Last week, the Federal Trade Commission (FTC) convened a
day-long public workshop to discuss updating its "Dot Com
Disclosures" guidance on presenting online advertising
disclosures, write the members of Venable's Privacy and Data Security practice in a recent
post on Venable's advertising law blog, www.allaboutadvertisinglaw.com.
The FTC is considering whether it should overhaul this guidance,
which dates to 2000, to address current trends such as social media
and mobile advertising. The workshop also included a panel devoted
to mobile privacy disclosures. Newly confirmed Commissioner Maureen
Ohlhausen kicked off the event by explaining that the FTC does not
intend to expand its Section 5 authority, which empowers the FTC to
investigate deceptive trade practices, but wants to shed light on
how existing legal principles should apply to new technologies.
Mary Engle, the head of the FTC's Advertising Practices
Division, told participants that new technology platforms should
adapt to existing legal principles, not the other way around. But
discussion at the workshop highlighted the challenges of reaching
this goal in a way that is technically feasible and does not
detract from users' experience.
Oreck Coughs Up $700K Over Virus, Bacteria, Mold, and
Venable partner Gregory J. Sater writes in a recent edition of
the DRMA Voice that the FTC recently announced it was
mailing more than 27,000 checks totaling almost $700,000 in
restitution to customers who purchased Oreck's Halo vacuum
cleaner or ProShield Plus portable air cleaner during a window of
time when, according to the FTC, Oreck's advertisements for
those products were false or deceptive.
According to the FTC, Oreck's advertising and marketing
materials misrepresented, either "expressly or by
implication," that these products would prevent or
substantially reduce the risk of catching the flu and that they
would prevent or substantially reduce the risk of other illnesses
caused by viruses, bacteria, molds, and allergens. The
advertisements also claimed that the products would eliminate all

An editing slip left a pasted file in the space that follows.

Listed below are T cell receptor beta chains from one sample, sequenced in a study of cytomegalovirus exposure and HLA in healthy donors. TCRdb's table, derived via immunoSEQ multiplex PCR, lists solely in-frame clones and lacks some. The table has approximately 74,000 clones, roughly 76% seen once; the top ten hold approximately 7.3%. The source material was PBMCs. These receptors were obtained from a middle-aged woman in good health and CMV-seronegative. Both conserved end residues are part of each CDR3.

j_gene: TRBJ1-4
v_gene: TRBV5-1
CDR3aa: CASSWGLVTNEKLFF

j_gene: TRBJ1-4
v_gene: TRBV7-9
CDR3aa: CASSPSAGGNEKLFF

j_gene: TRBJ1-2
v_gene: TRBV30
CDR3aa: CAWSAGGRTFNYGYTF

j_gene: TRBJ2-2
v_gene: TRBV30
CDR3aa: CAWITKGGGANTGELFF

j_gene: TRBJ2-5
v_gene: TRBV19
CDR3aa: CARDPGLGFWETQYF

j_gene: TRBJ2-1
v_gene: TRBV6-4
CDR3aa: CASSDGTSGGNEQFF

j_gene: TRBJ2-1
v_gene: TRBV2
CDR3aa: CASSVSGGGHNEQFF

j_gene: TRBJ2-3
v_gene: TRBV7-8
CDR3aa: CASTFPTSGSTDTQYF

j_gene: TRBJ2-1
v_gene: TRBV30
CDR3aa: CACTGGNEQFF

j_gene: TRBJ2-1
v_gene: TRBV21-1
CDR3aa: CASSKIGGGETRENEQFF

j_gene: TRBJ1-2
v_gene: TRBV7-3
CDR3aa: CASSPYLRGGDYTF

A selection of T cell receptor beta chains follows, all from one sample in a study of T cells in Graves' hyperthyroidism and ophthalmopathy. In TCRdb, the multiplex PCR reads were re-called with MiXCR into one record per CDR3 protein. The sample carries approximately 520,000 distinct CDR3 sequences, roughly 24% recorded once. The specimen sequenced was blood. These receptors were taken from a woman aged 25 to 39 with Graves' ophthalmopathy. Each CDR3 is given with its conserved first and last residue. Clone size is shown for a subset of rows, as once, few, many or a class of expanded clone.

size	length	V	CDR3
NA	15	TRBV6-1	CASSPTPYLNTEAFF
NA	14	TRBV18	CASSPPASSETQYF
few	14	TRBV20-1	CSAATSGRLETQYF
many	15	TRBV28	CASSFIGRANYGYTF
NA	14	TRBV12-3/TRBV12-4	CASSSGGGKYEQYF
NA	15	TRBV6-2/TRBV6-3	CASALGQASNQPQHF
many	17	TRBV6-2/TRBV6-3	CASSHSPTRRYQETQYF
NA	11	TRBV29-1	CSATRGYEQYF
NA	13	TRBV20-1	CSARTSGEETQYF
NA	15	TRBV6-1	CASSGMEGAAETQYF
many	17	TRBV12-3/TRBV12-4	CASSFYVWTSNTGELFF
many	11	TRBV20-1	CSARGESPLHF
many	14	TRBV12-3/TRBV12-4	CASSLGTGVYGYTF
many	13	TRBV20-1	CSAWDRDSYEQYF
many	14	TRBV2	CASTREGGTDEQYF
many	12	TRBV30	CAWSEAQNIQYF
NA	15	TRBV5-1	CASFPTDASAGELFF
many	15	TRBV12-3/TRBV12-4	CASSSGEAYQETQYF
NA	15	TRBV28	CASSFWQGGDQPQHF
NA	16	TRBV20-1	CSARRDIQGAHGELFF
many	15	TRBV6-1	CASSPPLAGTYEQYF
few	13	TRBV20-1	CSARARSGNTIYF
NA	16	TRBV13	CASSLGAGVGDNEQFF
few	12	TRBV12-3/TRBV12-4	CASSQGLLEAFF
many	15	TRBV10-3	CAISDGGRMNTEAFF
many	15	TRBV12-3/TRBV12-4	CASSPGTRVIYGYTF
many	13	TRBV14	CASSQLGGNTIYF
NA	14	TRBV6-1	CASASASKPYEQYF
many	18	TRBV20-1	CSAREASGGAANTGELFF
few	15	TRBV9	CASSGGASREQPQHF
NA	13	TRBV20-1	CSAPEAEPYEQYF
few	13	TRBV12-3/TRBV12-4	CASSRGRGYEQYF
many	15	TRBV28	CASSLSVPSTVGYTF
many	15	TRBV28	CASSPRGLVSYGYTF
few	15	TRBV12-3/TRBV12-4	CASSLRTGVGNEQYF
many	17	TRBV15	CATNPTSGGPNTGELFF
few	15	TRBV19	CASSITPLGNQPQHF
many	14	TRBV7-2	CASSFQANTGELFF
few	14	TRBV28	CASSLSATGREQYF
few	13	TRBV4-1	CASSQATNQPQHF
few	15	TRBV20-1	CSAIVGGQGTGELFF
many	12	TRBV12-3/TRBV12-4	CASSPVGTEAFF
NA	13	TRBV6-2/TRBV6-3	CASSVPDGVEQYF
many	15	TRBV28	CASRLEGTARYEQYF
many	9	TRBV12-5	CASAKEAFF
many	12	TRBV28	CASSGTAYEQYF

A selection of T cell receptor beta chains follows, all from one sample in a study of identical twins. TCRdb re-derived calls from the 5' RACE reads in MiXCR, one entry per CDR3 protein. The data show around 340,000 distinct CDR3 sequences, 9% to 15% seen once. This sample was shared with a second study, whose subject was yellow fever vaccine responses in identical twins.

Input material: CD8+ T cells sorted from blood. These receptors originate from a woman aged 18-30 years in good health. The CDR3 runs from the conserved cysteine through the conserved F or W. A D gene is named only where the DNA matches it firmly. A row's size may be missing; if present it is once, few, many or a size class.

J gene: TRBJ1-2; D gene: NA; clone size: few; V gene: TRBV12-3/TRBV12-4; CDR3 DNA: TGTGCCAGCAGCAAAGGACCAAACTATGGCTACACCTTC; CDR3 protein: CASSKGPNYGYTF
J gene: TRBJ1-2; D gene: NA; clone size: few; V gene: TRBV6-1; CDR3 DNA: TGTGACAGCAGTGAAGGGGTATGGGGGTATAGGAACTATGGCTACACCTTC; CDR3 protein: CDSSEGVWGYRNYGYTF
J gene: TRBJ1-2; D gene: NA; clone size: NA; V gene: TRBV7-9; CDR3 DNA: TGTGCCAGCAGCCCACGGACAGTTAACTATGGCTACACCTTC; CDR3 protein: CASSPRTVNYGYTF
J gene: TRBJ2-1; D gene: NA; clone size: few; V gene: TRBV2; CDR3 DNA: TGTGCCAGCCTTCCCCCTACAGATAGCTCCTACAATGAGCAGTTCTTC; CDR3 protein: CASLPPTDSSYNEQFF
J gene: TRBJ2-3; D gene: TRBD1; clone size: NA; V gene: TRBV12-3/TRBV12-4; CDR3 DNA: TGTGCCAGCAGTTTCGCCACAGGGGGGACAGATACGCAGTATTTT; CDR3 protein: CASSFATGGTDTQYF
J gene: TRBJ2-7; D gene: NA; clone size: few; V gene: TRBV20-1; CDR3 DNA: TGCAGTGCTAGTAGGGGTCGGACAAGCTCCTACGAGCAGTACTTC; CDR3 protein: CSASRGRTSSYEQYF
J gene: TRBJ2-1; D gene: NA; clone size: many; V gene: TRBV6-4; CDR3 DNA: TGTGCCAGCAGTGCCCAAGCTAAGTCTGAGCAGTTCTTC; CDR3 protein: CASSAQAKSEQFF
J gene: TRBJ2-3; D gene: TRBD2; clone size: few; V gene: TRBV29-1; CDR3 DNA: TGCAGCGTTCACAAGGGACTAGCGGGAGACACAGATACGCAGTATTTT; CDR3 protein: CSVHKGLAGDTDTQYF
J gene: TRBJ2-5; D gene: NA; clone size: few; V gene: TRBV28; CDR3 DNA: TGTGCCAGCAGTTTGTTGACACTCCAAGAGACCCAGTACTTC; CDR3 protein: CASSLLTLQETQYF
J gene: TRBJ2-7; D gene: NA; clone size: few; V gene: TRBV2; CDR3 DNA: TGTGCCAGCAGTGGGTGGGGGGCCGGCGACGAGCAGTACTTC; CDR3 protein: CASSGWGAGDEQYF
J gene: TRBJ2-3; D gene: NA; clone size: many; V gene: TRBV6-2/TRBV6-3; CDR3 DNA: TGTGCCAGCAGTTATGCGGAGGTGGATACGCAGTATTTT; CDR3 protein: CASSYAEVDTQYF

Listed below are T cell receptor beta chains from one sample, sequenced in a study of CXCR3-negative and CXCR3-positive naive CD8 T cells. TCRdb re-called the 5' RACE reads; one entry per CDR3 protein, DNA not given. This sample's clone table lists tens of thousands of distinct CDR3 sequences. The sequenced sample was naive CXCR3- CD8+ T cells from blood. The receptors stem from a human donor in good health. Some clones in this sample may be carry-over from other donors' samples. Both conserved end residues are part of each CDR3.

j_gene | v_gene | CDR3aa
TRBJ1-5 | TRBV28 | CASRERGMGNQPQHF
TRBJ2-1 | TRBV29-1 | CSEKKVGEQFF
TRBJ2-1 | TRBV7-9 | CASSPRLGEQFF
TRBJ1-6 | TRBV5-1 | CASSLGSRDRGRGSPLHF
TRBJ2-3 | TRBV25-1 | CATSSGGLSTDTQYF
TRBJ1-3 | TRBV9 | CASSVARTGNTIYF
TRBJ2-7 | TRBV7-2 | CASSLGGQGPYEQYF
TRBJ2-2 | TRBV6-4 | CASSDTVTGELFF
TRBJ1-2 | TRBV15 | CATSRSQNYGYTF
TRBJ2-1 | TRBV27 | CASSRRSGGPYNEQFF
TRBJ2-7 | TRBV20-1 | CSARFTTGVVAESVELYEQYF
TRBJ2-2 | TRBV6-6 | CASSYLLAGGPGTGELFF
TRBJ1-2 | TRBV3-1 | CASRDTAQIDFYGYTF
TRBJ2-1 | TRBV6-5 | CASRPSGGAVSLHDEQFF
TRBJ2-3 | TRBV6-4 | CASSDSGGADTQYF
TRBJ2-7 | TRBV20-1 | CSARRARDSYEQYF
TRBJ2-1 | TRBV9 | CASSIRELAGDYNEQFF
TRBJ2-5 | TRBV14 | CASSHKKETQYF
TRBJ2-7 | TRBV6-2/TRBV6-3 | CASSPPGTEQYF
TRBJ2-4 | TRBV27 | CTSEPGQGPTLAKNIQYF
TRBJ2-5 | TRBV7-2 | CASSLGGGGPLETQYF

or virtually all common germs and allergens.
The FTC also alleged that Oreck conveyed the claim that some of
the foregoing benefits were proven by scientific lab testing.
According to the FTC, however, Oreck's testing was not
"competent and reliable scientific evidence."
Unfortunately, writes Sater, when the FTC settles with an
advertiser, the FTC usually doesn't reveal what kind
of testing the advertiser did have; nor does the FTC reveal
exactly why, in its eyes, the advertiser's testing
wasn't good enough. That, he says, makes it difficult for
marketers and their attorneys to understand what, exactly, Oreck
did or did not do.
The post discusses a recent NAD decision concerning an Ocean
Spray television commercial featuring two cranberry growers who
announce they are "doing a taste test" for "Ocean
Spray cranberry juice versus vegetable juice."
After tasting the cranberry juice, one grower smiles and says
"tasty." As he is bringing the bottle of vegetable juice
to his lips, the other grower states, "Now the vegetable
juice...with more than 10 times the sodium of cranberry
juice." The grower holding the vegetable juice bottle then
decides not to drink it, pours it out into the bog, and proclaims
"We have a winner," as he raises the bottle of cranberry
Mudge and Shaheen write that, although NAD characterized the
commercial as "perhaps, tongue-in-cheek," it determined
that the language "We're conducting a taste test"
coupled with the visual of the second grower tasting Ocean
Spray's product and then declaring it "tasty" and the
"winner" conveyed a superior taste test message requiring
substantiation. Their post details the reasons that NAD determined
Ocean Spray's taste test evidence was "insufficiently
reliable" to justify the implied superior taste message, and
provides other insights into why NAD took exception to the juice
In an industry that lacks much in the way of regulation and heavily relies upon privacy, it is no surprise that the sale and transfer of fine art is one of the world's most popular methods of money laundering.
Corporate tweeters or bloggers – employees who post promotional and often entertaining commentary on behalf of their employers’ businesses – add much of their own personal brand – their voice, their opinions, their snarky remarks – to the information they are disseminating on the company’s behalf.